Converting the left lanes of Adam Clayton Powell Boulevard into turn lanes would allow for the installation of median extensions at intersections, shortening crossings for pedestrians. Image: NYC DOT
After more than three years of delay and debate, safety improvements may finally be coming to one of Harlem’s deadliest avenues. Under a plan tentatively okayed by Manhattan Community Board 10’s transportation committee last night [PDF], Adam Clayton Powell, Jr. Boulevard will get wider medians, shorter crossing distances, and narrower traffic lanes in an attempt to improve safety for all users of the street.
The need to redesign Adam Clayton Powell is pressing. Since 2006, ten people have been killed in traffic crashes on the boulevard, according to DOT, compared to two on nearby Frederick Douglass Avenue and three on Lenox Avenue. The victims, all pedestrians, were mostly senior citizens close to home. Their average age was 62, and nine of ten lived within a block of Adam Clayton Powell. “Seniors are tough and resilient,” said DOT Planning and Operations Coordinator Naomi Iwasaki, “but we all know they’re our most vulnerable street users.”
The problem is rampant speeding. During the morning rush hour, the average speed on the street is 36.8 miles per hour heading southbound and 39 miles per hour northbound, according to DOT Bike Program Coordinator Hayes Lord. After 8:00 p.m., when traffic is lighter, average speeds spike to 52 and 49 miles per hour: highway speeds on a neighborhood street, far exceeding New York City’s 30 mph limit. The speeds reflect the interstate-like design of the street — three 12-foot wide moving lanes in each direction.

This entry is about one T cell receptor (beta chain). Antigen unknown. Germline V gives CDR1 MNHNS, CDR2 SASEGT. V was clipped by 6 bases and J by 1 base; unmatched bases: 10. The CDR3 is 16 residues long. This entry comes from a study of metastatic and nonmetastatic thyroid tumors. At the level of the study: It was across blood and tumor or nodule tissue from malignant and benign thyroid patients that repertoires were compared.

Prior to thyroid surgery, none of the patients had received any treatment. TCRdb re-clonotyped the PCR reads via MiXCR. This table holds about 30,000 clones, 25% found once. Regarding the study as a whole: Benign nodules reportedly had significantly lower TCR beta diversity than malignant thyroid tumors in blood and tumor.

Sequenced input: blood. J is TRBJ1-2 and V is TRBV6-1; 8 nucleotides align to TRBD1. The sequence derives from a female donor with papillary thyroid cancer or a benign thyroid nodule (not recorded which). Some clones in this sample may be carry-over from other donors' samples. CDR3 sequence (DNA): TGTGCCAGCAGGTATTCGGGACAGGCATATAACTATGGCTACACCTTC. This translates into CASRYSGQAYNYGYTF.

Adam Clayton Powell, Jr. Boulevard is a deadly speedway with lanes wide enough to meet standards for interstate highways. Under a DOT proposal, the lanes would be narrowed and the medians extended to shorten the crossing distance for pedestrians.
In response, DOT proposed converting the left-most lane in each direction, where most of the deadly crashes took place, to left turn lanes. At intersections, this would free up space for pedestrian medians to be widened with paint and planters or flexible posts, reducing crossing distances. And by moving through traffic out of the left lane, the change is expected to reduce dangerous weaving and help prevent the most common kind of crash on the boulevard, rear-end collisions.
Where drivers can’t make left turns because of one-way cross-streets, pedestrian space can be extended on both sides of the median using the same materials. This would further shorten crossing distances at those intersections, a particular boon for the large number of seniors and children who live in the neighborhood.
At all intersections, the paint-and-planters treatment would be used to extend the median into the intersection, providing more protection for pedestrians in the crosswalk. Traffic lanes would be narrowed to 10 feet for left-turning traffic and 11 feet for through traffic.